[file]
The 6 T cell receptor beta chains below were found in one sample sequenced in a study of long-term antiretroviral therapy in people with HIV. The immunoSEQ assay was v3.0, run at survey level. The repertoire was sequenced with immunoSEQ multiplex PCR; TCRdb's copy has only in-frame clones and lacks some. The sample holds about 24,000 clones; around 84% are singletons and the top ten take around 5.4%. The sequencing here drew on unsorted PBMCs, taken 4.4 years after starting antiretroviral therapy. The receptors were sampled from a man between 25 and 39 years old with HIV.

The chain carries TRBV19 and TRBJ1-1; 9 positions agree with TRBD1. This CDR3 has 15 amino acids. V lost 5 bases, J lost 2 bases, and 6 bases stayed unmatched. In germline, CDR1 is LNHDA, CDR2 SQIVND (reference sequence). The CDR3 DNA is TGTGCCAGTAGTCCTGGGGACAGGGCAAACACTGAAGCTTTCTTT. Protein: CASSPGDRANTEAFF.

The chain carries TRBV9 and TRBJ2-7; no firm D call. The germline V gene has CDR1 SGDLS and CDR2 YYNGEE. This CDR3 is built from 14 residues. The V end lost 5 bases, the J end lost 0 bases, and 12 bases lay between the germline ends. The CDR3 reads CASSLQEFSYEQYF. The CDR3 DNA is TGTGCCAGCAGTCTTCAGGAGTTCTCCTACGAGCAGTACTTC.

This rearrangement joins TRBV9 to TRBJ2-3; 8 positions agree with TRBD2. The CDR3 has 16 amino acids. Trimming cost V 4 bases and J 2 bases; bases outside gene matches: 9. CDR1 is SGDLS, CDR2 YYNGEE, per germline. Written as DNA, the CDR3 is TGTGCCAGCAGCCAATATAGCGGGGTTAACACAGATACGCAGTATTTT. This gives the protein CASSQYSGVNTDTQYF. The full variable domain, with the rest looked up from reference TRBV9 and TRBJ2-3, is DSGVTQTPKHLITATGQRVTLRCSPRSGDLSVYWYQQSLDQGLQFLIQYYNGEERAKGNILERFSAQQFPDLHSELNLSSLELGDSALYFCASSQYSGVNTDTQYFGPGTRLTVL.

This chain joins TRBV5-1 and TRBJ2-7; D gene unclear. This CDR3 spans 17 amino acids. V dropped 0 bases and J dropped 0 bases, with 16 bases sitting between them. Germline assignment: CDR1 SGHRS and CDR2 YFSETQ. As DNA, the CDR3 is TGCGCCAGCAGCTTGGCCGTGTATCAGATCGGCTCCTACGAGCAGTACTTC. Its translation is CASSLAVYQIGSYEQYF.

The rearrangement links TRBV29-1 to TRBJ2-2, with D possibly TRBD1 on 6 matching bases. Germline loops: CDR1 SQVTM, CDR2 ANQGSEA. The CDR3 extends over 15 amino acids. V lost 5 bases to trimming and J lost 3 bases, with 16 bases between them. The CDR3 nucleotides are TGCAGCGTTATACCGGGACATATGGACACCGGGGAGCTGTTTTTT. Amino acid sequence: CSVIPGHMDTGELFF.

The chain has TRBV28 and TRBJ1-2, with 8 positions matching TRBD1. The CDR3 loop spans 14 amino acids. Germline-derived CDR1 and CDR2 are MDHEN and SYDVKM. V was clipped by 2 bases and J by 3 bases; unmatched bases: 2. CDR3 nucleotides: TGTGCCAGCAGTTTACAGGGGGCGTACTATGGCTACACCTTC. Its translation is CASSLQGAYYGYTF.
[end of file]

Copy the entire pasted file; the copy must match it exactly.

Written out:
The 6 T cell receptor beta chains below were found in one sample sequenced in a study of long-term antiretroviral therapy in people with HIV. The immunoSEQ assay was v3.0, run at survey level. The repertoire was sequenced with immunoSEQ multiplex PCR; TCRdb's copy has only in-frame clones and lacks some. The sample holds about 24,000 clones; around 84% are singletons and the top ten take around 5.4%. The sequencing here drew on unsorted PBMCs, taken 4.4 years after starting antiretroviral therapy. The receptors were sampled from a man between 25 and 39 years old with HIV.

The chain carries TRBV19 and TRBJ1-1; 9 positions agree with TRBD1. This CDR3 has 15 amino acids. V lost 5 bases, J lost 2 bases, and 6 bases stayed unmatched. In germline, CDR1 is LNHDA, CDR2 SQIVND (reference sequence). The CDR3 DNA is TGTGCCAGTAGTCCTGGGGACAGGGCAAACACTGAAGCTTTCTTT. Protein: CASSPGDRANTEAFF.

The chain carries TRBV9 and TRBJ2-7; no firm D call. The germline V gene has CDR1 SGDLS and CDR2 YYNGEE. This CDR3 is built from 14 residues. The V end lost 5 bases, the J end lost 0 bases, and 12 bases lay between the germline ends. The CDR3 reads CASSLQEFSYEQYF. The CDR3 DNA is TGTGCCAGCAGTCTTCAGGAGTTCTCCTACGAGCAGTACTTC.

This rearrangement joins TRBV9 to TRBJ2-3; 8 positions agree with TRBD2. The CDR3 has 16 amino acids. Trimming cost V 4 bases and J 2 bases; bases outside gene matches: 9. CDR1 is SGDLS, CDR2 YYNGEE, per germline. Written as DNA, the CDR3 is TGTGCCAGCAGCCAATATAGCGGGGTTAACACAGATACGCAGTATTTT. This gives the protein CASSQYSGVNTDTQYF. The full variable domain, with the rest looked up from reference TRBV9 and TRBJ2-3, is DSGVTQTPKHLITATGQRVTLRCSPRSGDLSVYWYQQSLDQGLQFLIQYYNGEERAKGNILERFSAQQFPDLHSELNLSSLELGDSALYFCASSQYSGVNTDTQYFGPGTRLTVL.

This chain joins TRBV5-1 and TRBJ2-7; D gene unclear. This CDR3 spans 17 amino acids. V dropped 0 bases and J dropped 0 bases, with 16 bases sitting between them. Germline assignment: CDR1 SGHRS and CDR2 YFSETQ. As DNA, the CDR3 is TGCGCCAGCAGCTTGGCCGTGTATCAGATCGGCTCCTACGAGCAGTACTTC. Its translation is CASSLAVYQIGSYEQYF.

The rearrangement links TRBV29-1 to TRBJ2-2, with D possibly TRBD1 on 6 matching bases. Germline loops: CDR1 SQVTM, CDR2 ANQGSEA. The CDR3 extends over 15 amino acids. V lost 5 bases to trimming and J lost 3 bases, with 16 bases between them. The CDR3 nucleotides are TGCAGCGTTATACCGGGACATATGGACACCGGGGAGCTGTTTTTT. Amino acid sequence: CSVIPGHMDTGELFF.

The chain has TRBV28 and TRBJ1-2, with 8 positions matching TRBD1. The CDR3 loop spans 14 amino acids. Germline-derived CDR1 and CDR2 are MDHEN and SYDVKM. V was clipped by 2 bases and J by 3 bases; unmatched bases: 2. CDR3 nucleotides: TGTGCCAGCAGTTTACAGGGGGCGTACTATGGCTACACCTTC. Its translation is CASSLQGAYYGYTF.